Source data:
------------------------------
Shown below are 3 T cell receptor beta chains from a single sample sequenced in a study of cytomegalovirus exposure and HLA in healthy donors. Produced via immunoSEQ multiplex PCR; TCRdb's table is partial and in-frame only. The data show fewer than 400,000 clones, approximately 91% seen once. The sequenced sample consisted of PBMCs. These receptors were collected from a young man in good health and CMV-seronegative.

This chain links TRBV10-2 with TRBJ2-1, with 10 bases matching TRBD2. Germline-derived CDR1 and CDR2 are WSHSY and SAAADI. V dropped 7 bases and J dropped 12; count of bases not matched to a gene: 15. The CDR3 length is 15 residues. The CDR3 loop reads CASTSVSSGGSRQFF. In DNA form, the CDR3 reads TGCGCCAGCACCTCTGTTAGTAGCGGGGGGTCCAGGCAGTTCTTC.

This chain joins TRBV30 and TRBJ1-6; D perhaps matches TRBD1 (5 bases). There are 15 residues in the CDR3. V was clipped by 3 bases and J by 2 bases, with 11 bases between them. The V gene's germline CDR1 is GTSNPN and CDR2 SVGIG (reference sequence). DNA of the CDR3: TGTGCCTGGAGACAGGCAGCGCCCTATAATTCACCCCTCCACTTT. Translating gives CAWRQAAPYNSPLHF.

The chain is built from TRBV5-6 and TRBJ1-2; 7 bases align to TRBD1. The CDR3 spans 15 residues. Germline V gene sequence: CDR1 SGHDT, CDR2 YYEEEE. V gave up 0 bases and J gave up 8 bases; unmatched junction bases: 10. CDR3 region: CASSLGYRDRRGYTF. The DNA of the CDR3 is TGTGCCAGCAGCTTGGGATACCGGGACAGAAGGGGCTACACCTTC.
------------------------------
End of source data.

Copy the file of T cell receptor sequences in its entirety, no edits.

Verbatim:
Shown below are 3 T cell receptor beta chains from a single sample sequenced in a study of cytomegalovirus exposure and HLA in healthy donors. Produced via immunoSEQ multiplex PCR; TCRdb's table is partial and in-frame only. The data show fewer than 400,000 clones, approximately 91% seen once. The sequenced sample consisted of PBMCs. These receptors were collected from a young man in good health and CMV-seronegative.

This chain links TRBV10-2 with TRBJ2-1, with 10 bases matching TRBD2. Germline-derived CDR1 and CDR2 are WSHSY and SAAADI. V dropped 7 bases and J dropped 12; count of bases not matched to a gene: 15. The CDR3 length is 15 residues. The CDR3 loop reads CASTSVSSGGSRQFF. In DNA form, the CDR3 reads TGCGCCAGCACCTCTGTTAGTAGCGGGGGGTCCAGGCAGTTCTTC.

This chain joins TRBV30 and TRBJ1-6; D perhaps matches TRBD1 (5 bases). There are 15 residues in the CDR3. V was clipped by 3 bases and J by 2 bases, with 11 bases between them. The V gene's germline CDR1 is GTSNPN and CDR2 SVGIG (reference sequence). DNA of the CDR3: TGTGCCTGGAGACAGGCAGCGCCCTATAATTCACCCCTCCACTTT. Translating gives CAWRQAAPYNSPLHF.

The chain is built from TRBV5-6 and TRBJ1-2; 7 bases align to TRBD1. The CDR3 spans 15 residues. Germline V gene sequence: CDR1 SGHDT, CDR2 YYEEEE. V gave up 0 bases and J gave up 8 bases; unmatched junction bases: 10. CDR3 region: CASSLGYRDRRGYTF. The DNA of the CDR3 is TGTGCCAGCAGCTTGGGATACCGGGACAGAAGGGGCTACACCTTC.